She’d burst out laughing, and nodded. “Of course I can, sweetheart. I swear, no matter how much I feed you, you’re just as skinny as a rail.”

Oh, that did it. I set down my fork and stared at her in exasperation. “Momma, I am not. And besides, if a rail is so skinny, how can it hold up a great big steam engine? Shouldn’t someone be strong as a rail?”

She made as if to say something, then paused and closed her mouth to think. Eventually, she dabbed her mouth with her handkerchief and cleared her throat to reply. “Constance, words are strange and wonderful things. People play with them, and even better, they learn from them. Words have the power to change the world and how people think. For instance, I’m sure you’ve heard the saying, ‘pie in the sky’. Now we both know there’s really no pie in the sky, but…”

I interrupted her. “I sure wish there was, ’cause it would be so funny when it rained! Can you just imagine Mister Dobkins getting a face full of cherry pie before he could get his umbrella open?”

“You impossible child!” she’d exclaimed. “I do wish you’d get your head out of the clouds at least once in a while!”

“But I’m too short to have my head in the clouds, Momma! Though, if there was pie in the sky, I’d stand on my tippy toes and stretch…”

She just smiled wistfully. “My little dreamer, I wonder what will become of you?”

Reviews:DW Plato on Amazon wrote:

After Constance's mother dies, she runs away with a traveling circus. Maybe not the best idea as she finds herself running from it too, and following her dream to become a writer. (I wish there really were places like the Inkwell, LOL) Lea Popielinski does a great job with the narration, her accents and cadence is perfect for the storyline. Support an IndieAuthor and check out this fun read!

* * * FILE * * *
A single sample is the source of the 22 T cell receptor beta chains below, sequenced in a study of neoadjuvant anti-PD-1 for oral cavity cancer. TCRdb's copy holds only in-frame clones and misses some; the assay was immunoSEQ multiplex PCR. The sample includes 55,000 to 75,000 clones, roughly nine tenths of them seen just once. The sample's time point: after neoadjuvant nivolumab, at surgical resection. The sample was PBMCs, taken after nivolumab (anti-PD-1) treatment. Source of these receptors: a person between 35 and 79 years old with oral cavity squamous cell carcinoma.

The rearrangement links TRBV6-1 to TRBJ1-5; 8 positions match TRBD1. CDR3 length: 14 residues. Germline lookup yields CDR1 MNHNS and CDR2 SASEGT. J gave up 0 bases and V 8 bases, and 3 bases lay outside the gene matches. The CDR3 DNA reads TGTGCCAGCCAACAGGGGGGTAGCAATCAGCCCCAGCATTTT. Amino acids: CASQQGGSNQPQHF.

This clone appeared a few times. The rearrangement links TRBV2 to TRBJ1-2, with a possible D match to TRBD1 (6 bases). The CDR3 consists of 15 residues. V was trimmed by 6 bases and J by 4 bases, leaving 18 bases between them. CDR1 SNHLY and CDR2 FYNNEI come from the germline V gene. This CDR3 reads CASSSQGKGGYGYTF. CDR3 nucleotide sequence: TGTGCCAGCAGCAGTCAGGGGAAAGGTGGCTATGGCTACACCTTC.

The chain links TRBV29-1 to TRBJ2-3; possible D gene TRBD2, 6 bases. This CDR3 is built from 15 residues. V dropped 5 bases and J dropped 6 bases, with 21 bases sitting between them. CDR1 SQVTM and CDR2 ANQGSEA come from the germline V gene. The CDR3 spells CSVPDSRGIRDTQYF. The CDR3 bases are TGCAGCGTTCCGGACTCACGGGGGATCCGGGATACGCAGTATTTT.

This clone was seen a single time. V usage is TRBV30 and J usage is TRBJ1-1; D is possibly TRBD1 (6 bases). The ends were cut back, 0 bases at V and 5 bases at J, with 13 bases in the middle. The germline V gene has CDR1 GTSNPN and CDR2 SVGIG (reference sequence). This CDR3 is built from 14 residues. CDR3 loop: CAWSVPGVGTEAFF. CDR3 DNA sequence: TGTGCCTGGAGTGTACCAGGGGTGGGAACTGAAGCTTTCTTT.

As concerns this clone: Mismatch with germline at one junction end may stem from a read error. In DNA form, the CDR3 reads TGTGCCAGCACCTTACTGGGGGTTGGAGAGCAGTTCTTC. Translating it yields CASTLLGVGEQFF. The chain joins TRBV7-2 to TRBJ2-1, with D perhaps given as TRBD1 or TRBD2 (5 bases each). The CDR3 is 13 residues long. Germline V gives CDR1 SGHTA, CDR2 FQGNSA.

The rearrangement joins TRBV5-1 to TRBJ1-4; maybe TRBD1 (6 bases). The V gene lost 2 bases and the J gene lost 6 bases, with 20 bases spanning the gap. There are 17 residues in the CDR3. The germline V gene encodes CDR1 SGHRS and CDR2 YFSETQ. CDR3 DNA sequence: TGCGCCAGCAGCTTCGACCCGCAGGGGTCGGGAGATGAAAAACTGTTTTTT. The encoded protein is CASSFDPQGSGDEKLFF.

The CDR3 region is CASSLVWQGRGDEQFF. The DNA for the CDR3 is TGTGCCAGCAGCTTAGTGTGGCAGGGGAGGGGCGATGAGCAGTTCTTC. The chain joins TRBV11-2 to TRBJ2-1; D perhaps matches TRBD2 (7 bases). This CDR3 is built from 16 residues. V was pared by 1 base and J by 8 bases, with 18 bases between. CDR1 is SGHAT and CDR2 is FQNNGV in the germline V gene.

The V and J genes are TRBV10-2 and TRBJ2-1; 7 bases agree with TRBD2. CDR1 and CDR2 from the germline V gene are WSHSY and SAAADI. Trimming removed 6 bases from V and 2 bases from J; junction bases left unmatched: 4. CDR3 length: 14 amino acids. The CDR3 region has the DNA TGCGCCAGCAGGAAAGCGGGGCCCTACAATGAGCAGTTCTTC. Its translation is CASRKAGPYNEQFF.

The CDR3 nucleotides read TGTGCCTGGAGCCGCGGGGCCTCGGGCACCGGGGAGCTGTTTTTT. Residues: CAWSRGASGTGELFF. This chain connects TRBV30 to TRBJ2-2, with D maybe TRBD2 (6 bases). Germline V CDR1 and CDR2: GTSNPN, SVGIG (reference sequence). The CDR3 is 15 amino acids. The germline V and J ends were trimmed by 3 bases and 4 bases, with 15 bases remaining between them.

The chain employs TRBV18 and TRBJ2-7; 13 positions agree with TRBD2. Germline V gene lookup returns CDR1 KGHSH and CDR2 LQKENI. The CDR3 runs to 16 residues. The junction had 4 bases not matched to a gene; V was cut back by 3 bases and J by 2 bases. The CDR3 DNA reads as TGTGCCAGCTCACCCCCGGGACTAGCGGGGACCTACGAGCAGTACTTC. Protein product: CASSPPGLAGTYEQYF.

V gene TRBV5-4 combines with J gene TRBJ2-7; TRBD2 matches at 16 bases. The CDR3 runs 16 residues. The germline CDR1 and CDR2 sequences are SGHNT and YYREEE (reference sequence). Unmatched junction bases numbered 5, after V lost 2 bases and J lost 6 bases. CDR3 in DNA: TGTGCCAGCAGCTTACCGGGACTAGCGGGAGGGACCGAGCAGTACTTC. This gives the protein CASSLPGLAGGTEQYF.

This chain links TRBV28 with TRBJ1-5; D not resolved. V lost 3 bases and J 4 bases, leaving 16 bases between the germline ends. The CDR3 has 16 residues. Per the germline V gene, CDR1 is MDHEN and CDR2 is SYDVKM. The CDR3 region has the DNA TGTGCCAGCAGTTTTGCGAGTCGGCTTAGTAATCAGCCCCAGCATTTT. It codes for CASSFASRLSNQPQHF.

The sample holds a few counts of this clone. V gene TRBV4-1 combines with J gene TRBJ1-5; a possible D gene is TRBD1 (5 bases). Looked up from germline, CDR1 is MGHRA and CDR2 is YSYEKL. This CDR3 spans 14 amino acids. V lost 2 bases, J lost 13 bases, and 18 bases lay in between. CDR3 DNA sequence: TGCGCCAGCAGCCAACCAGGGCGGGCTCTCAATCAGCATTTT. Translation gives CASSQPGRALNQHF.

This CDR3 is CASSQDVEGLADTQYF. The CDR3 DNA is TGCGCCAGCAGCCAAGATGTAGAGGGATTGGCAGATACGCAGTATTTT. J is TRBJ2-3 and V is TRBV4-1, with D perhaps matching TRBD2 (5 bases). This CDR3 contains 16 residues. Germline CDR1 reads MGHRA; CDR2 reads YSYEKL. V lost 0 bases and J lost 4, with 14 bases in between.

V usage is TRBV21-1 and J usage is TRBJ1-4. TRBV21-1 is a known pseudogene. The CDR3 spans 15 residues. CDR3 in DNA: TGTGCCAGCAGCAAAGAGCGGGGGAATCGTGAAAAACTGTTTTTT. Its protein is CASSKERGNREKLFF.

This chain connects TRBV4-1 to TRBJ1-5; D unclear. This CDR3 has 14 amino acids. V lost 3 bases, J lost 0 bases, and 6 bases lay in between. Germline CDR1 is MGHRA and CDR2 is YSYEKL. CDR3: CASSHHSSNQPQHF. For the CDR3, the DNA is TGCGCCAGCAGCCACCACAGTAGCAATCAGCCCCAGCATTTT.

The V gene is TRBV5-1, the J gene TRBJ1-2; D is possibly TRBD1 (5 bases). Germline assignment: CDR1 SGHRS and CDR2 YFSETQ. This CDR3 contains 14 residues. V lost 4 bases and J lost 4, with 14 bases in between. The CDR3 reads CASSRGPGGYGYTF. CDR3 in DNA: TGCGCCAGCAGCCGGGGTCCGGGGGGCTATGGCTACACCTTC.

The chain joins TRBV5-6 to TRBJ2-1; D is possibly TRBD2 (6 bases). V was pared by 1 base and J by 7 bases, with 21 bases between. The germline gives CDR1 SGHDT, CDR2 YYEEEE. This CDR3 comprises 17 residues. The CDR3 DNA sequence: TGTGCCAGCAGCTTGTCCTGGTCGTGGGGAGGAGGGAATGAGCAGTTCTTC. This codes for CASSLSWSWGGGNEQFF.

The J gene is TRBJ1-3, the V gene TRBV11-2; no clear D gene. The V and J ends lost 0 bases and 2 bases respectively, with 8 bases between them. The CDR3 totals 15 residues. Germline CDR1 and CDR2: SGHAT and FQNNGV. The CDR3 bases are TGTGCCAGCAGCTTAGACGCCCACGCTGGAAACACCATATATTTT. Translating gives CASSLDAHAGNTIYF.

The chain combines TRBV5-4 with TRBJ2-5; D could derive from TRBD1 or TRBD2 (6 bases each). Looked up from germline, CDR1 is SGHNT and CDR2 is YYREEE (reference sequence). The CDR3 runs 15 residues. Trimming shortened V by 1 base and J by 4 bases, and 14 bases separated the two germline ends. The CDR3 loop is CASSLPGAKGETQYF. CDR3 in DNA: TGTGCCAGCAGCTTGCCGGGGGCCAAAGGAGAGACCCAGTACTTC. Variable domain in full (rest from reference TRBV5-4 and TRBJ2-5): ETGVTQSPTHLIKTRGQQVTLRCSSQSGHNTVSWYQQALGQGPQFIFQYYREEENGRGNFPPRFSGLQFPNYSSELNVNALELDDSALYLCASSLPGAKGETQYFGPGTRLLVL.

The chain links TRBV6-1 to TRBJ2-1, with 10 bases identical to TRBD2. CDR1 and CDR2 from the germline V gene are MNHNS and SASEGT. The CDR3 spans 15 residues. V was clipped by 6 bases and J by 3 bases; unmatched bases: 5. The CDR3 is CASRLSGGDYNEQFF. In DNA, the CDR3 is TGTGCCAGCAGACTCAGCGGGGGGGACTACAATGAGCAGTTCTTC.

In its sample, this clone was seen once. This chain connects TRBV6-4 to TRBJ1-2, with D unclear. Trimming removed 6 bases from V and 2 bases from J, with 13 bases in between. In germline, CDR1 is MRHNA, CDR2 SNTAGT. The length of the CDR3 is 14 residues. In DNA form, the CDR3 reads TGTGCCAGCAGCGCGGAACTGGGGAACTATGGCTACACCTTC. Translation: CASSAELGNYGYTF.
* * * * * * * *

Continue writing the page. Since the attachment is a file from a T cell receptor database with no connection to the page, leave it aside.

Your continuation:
D Hartigan on Amazon wrote:

So enjoyed this YA book! It's well plotted with a likable protagonist named Constance. She is on her own but through various adventures finds her way to the big city with the help of interesting characters who become friends. It's upbeat with a modicum of humor. I am intrigued by the world of Brassbright that Ms Holuta created and look forward to reading more stories set in this steampunk world.

Tricia on Amazon wrote:

I loved this! Flight to Brassbright appeals to my inner child's desire for adventure and independence as well as my (mostly) grown up desire for really well written stories that capture my imagination and hold my attention. This is also a great introduction to Steampunk literature, if you are new to the genre, as I am. I really can't wait to see what happens next in Brassbright, and I hope to hear more of Constance's adventures!

About the Author

Lori Alden Holuta lives between the cornfields of mid-Michigan, where she grows vegetables, teas and herbs, when she’s not playing games with a cat named Chives. She’s fond of activities from the past, including canning and preserving, crocheting, reading in the dark, and cooking.

Her lifelong fascination with the Victorian era dovetails nicely with articles she has written for The Primgraph, a magazine which focused on historical eras in virtual worlds, as well as music and book reviews for Steampunk Magazine.